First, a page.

Although the overall pain burden may be comparable in men and women with chronic pain, there may be sex differences regarding pain beliefs and coping styles, according to a study published in Pain Practice.

Investigators examined patients with chronic pain enrolled in a therapeutic program, with the primary aim of assessing pretreatment sex differences in pain intensity, beliefs and catastrophizing, kinesiophobia, activity management patterns, and physical and psychological functioning. The study’s secondary aim was to evaluate gender disparities in treatment response.

A total of 72 men (mean age, 51.0 years; mean pain duration, 11.8 years; 58.3% reporting >3 major pain sites) and 130 women (mean age, 46.9 years; mean pain duration, 9.2 years; 60.8% reporting >3 major sites) were enrolled. Participants were referred for participation in a 4-week interdisciplinary chronic pain treatment program. Self-reported questionnaires were administered before and after treatment to evaluate pain intensity, physical function, and depressive symptoms. During the program, a multidisciplinary team instructed participants on the use of relaxation techniques, cognitive restructuring strategies, and appropriate therapeutic exercises and activities.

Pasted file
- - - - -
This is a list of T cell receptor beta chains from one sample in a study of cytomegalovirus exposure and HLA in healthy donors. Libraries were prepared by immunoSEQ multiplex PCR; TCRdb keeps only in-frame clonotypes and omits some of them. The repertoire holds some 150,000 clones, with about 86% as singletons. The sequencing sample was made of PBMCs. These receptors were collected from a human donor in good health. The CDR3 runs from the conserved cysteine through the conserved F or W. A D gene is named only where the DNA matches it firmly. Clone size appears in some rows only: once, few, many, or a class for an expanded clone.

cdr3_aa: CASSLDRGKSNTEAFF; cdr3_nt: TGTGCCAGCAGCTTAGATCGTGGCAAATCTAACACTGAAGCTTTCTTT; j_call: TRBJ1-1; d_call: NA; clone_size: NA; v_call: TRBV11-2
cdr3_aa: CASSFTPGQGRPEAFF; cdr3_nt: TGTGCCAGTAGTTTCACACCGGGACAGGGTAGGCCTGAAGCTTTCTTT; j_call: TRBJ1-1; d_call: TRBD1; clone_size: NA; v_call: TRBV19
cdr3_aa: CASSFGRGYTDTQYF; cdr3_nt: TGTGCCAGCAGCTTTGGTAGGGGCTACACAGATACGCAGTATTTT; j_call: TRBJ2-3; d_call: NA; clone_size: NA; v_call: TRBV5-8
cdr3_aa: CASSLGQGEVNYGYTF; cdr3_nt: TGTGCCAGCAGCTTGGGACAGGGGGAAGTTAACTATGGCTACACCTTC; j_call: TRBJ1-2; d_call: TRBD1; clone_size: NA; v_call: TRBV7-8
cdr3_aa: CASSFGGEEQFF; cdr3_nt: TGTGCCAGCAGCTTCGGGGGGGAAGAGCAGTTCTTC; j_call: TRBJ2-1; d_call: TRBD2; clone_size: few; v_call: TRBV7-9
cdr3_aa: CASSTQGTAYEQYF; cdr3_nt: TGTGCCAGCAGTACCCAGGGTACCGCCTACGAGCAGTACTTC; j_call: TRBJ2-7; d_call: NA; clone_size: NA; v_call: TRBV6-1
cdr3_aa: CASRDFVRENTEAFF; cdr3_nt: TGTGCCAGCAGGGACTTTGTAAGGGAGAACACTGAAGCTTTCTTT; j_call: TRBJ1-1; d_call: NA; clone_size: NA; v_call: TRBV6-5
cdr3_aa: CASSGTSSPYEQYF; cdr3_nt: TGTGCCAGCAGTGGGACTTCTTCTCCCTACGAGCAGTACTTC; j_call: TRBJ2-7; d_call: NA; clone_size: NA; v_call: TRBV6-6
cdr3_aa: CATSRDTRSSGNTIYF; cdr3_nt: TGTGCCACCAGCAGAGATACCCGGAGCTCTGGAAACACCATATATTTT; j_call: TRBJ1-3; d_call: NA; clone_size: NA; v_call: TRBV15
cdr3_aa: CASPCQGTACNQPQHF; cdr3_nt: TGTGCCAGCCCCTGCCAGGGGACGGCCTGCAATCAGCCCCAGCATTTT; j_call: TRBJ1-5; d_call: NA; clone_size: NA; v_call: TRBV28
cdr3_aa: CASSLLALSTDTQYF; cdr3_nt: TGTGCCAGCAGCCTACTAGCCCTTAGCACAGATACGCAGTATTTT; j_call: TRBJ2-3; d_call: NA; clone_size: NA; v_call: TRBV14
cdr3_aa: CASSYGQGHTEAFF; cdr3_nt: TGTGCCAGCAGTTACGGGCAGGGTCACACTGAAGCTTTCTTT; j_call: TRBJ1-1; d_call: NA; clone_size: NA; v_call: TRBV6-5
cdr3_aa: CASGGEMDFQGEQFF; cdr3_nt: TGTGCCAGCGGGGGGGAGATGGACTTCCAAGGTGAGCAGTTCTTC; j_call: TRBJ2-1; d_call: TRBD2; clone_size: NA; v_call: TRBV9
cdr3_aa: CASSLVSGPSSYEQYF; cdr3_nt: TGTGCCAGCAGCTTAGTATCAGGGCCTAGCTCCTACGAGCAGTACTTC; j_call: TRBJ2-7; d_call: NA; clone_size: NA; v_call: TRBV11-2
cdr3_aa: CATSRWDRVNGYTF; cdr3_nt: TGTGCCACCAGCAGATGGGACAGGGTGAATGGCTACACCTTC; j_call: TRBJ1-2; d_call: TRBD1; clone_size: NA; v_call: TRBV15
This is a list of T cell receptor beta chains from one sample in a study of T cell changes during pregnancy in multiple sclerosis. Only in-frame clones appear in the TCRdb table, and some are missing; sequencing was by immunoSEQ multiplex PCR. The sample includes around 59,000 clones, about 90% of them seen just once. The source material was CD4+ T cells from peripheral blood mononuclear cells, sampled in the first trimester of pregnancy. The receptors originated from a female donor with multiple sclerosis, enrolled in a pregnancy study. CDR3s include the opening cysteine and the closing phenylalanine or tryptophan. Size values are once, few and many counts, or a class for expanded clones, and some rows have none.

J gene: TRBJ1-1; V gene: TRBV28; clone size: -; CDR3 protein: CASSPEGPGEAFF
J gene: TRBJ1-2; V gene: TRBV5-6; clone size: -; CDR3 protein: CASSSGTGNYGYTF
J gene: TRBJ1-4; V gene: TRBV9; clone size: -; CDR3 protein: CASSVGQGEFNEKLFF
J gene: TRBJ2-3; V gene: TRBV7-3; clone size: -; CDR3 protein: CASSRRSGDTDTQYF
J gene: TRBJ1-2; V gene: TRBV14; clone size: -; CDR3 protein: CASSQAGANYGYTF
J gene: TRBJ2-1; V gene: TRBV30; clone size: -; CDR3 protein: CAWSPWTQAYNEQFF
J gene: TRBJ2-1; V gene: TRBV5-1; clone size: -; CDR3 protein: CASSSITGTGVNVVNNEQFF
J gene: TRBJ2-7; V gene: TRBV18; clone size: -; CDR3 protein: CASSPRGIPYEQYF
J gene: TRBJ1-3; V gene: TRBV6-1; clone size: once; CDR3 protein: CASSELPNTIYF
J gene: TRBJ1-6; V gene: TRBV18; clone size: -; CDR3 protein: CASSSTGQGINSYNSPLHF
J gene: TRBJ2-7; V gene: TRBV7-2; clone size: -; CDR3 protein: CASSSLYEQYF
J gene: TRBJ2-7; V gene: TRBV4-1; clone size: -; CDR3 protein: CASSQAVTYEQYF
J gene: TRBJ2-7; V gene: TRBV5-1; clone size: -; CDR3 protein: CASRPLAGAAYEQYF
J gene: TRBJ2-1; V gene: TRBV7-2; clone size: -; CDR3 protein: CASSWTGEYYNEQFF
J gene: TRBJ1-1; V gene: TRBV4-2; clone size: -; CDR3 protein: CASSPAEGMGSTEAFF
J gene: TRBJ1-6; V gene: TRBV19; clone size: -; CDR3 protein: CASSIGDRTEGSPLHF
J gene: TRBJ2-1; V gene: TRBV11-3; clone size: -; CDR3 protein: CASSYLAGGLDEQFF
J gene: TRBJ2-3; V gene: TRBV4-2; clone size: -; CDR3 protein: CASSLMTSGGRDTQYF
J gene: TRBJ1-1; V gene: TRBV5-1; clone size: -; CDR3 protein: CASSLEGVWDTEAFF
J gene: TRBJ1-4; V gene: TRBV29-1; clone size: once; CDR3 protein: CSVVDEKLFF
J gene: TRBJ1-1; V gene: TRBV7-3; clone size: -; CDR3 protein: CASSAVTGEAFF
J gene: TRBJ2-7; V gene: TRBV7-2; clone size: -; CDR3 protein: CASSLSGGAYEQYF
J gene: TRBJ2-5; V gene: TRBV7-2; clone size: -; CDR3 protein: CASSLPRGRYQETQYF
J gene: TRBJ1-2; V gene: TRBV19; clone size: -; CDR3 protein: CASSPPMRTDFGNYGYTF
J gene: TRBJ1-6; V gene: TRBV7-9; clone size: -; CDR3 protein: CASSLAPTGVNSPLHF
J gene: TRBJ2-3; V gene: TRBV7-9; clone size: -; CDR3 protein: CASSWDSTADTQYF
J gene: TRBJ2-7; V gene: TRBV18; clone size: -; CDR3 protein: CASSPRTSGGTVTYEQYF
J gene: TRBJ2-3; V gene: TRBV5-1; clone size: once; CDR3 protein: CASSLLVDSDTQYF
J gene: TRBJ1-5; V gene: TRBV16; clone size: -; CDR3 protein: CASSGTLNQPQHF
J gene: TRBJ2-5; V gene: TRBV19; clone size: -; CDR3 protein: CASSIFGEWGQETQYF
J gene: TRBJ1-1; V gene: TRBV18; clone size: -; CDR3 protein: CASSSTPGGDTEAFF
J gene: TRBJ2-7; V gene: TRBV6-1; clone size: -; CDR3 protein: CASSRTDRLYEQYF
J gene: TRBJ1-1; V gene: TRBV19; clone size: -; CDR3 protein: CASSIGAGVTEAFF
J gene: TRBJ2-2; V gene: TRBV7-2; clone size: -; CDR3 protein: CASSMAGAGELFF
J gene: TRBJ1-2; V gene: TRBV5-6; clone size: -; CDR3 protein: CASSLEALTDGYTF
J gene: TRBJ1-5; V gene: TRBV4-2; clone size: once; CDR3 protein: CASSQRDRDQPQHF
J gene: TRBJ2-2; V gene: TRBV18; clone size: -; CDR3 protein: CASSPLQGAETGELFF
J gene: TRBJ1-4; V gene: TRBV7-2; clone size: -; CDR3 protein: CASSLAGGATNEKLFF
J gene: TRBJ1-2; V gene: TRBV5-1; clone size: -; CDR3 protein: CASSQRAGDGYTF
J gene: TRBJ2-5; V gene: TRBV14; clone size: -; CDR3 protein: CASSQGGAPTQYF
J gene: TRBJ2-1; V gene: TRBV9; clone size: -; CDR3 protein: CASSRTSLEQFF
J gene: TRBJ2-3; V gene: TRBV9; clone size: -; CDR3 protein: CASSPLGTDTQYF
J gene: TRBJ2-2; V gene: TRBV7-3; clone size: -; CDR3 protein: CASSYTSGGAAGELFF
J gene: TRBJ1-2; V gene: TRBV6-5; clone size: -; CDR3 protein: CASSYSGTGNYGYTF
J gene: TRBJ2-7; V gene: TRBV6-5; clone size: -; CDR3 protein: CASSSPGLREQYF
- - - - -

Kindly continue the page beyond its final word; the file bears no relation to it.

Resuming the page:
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The McGill Pain Questionnaire was used to assess pain intensity, physical function was evaluated with the Pain Disability Index, and psychological function was assessed using the Beck Depression Inventory and the 20-item State-Trait Anxiety Inventory-Trait Form. Pain beliefs, pain catastrophizing, kinesiophobia, and pain management activity patterns were evaluated using the Survey of Pain Attitudes, the 13-item Pain Catastrophizing Scale, the 17-item Tampa Scale of Kinesiophobia, and the 30-item Patterns of Activity Measure- Pain questionnaires, respectively.

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No between-group sex differences in pain intensity, pain catastrophizing, activity avoidance, pain beliefs, or physical or psychological functioning were established. Compared with women, men were found to view their pain as harmful more often (P =.001), to use activity pacing in performing daily activities to a greater extent (P =.022), and report greater levels of kinesiophobia (P <.001). More women were found to engage in an overdoing activity pattern compared with men (P <.001).

After 4 weeks of treatment, both men and women reported reduced depressive symptoms compared with pretreatment scores (P =.047). Women had greater improvements in pain intensity and physical function after the program compared with men (P <.001 for both). Effect sizes were estimated as small to moderate.

Study limitations include a small sample size, possible nongeneralizability to other chronic pain populations, lack of information concerning potential relevance of unexamined baseline variables, use of self-reported questionnaires, and restriction of the investigation to only biological sex differences.

“These findings indicate that further research to develop sex-specific assessment procedures and tailored pain treatments may be warranted,” noted the authors.


Racine M, Solé E, Sánchez‐Rodríguez E, et al. An evaluation of sex differences in patients with chronic pain undergoing an interdisciplinary pain treatment program [published online August 3, 2019]. Pain Pract. doi:10.1111/papr.12827

This article originally appeared on Clinical Pain Advisor